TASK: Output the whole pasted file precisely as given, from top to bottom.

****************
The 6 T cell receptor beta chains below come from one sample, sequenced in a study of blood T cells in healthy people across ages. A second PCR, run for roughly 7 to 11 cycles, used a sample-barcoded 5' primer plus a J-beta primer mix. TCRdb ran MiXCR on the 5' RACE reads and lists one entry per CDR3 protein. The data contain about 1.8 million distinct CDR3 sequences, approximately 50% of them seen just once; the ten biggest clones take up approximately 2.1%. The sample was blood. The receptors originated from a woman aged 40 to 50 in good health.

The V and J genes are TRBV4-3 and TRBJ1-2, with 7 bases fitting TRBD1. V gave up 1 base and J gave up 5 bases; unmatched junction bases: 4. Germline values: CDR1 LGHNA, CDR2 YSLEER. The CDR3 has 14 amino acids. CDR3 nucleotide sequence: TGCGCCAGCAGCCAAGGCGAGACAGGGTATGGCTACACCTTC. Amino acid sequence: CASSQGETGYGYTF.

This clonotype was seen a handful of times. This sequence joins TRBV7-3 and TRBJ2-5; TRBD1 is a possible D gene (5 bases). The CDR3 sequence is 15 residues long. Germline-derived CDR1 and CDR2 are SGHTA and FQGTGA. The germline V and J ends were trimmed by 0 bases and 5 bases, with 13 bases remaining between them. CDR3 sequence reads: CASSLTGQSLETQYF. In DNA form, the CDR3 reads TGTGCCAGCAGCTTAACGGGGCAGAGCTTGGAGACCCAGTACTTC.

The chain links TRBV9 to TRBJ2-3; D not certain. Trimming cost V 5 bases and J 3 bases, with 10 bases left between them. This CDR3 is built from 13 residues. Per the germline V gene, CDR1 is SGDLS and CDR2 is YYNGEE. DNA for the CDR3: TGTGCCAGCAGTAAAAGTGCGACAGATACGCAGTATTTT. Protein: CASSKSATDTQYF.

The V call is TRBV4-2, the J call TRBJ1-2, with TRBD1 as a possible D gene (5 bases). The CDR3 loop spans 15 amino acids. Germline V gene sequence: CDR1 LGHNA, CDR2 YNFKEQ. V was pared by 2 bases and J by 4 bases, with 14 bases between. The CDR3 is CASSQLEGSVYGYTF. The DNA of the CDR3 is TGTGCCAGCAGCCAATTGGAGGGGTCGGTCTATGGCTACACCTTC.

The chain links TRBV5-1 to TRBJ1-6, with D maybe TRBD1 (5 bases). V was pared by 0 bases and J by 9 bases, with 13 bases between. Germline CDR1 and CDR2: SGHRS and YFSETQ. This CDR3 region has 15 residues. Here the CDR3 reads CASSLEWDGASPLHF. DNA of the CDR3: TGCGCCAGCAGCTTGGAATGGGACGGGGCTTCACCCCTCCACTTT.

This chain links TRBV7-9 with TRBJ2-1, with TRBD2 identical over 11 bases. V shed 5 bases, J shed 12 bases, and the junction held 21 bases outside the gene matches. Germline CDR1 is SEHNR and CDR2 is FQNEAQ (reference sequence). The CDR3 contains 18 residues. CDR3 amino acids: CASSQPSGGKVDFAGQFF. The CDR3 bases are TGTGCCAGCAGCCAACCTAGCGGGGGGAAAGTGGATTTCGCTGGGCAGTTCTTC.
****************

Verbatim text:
The 6 T cell receptor beta chains below come from one sample, sequenced in a study of blood T cells in healthy people across ages. A second PCR, run for roughly 7 to 11 cycles, used a sample-barcoded 5' primer plus a J-beta primer mix. TCRdb ran MiXCR on the 5' RACE reads and lists one entry per CDR3 protein. The data contain about 1.8 million distinct CDR3 sequences, approximately 50% of them seen just once; the ten biggest clones take up approximately 2.1%. The sample was blood. The receptors originated from a woman aged 40 to 50 in good health.

The V and J genes are TRBV4-3 and TRBJ1-2, with 7 bases fitting TRBD1. V gave up 1 base and J gave up 5 bases; unmatched junction bases: 4. Germline values: CDR1 LGHNA, CDR2 YSLEER. The CDR3 has 14 amino acids. CDR3 nucleotide sequence: TGCGCCAGCAGCCAAGGCGAGACAGGGTATGGCTACACCTTC. Amino acid sequence: CASSQGETGYGYTF.

This clonotype was seen a handful of times. This sequence joins TRBV7-3 and TRBJ2-5; TRBD1 is a possible D gene (5 bases). The CDR3 sequence is 15 residues long. Germline-derived CDR1 and CDR2 are SGHTA and FQGTGA. The germline V and J ends were trimmed by 0 bases and 5 bases, with 13 bases remaining between them. CDR3 sequence reads: CASSLTGQSLETQYF. In DNA form, the CDR3 reads TGTGCCAGCAGCTTAACGGGGCAGAGCTTGGAGACCCAGTACTTC.

The chain links TRBV9 to TRBJ2-3; D not certain. Trimming cost V 5 bases and J 3 bases, with 10 bases left between them. This CDR3 is built from 13 residues. Per the germline V gene, CDR1 is SGDLS and CDR2 is YYNGEE. DNA for the CDR3: TGTGCCAGCAGTAAAAGTGCGACAGATACGCAGTATTTT. Protein: CASSKSATDTQYF.

The V call is TRBV4-2, the J call TRBJ1-2, with TRBD1 as a possible D gene (5 bases). The CDR3 loop spans 15 amino acids. Germline V gene sequence: CDR1 LGHNA, CDR2 YNFKEQ. V was pared by 2 bases and J by 4 bases, with 14 bases between. The CDR3 is CASSQLEGSVYGYTF. The DNA of the CDR3 is TGTGCCAGCAGCCAATTGGAGGGGTCGGTCTATGGCTACACCTTC.

The chain links TRBV5-1 to TRBJ1-6, with D maybe TRBD1 (5 bases). V was pared by 0 bases and J by 9 bases, with 13 bases between. Germline CDR1 and CDR2: SGHRS and YFSETQ. This CDR3 region has 15 residues. Here the CDR3 reads CASSLEWDGASPLHF. DNA of the CDR3: TGCGCCAGCAGCTTGGAATGGGACGGGGCTTCACCCCTCCACTTT.

This chain links TRBV7-9 with TRBJ2-1, with TRBD2 identical over 11 bases. V shed 5 bases, J shed 12 bases, and the junction held 21 bases outside the gene matches. Germline CDR1 is SEHNR and CDR2 is FQNEAQ (reference sequence). The CDR3 contains 18 residues. CDR3 amino acids: CASSQPSGGKVDFAGQFF. The CDR3 bases are TGTGCCAGCAGCCAACCTAGCGGGGGGAAAGTGGATTTCGCTGGGCAGTTCTTC.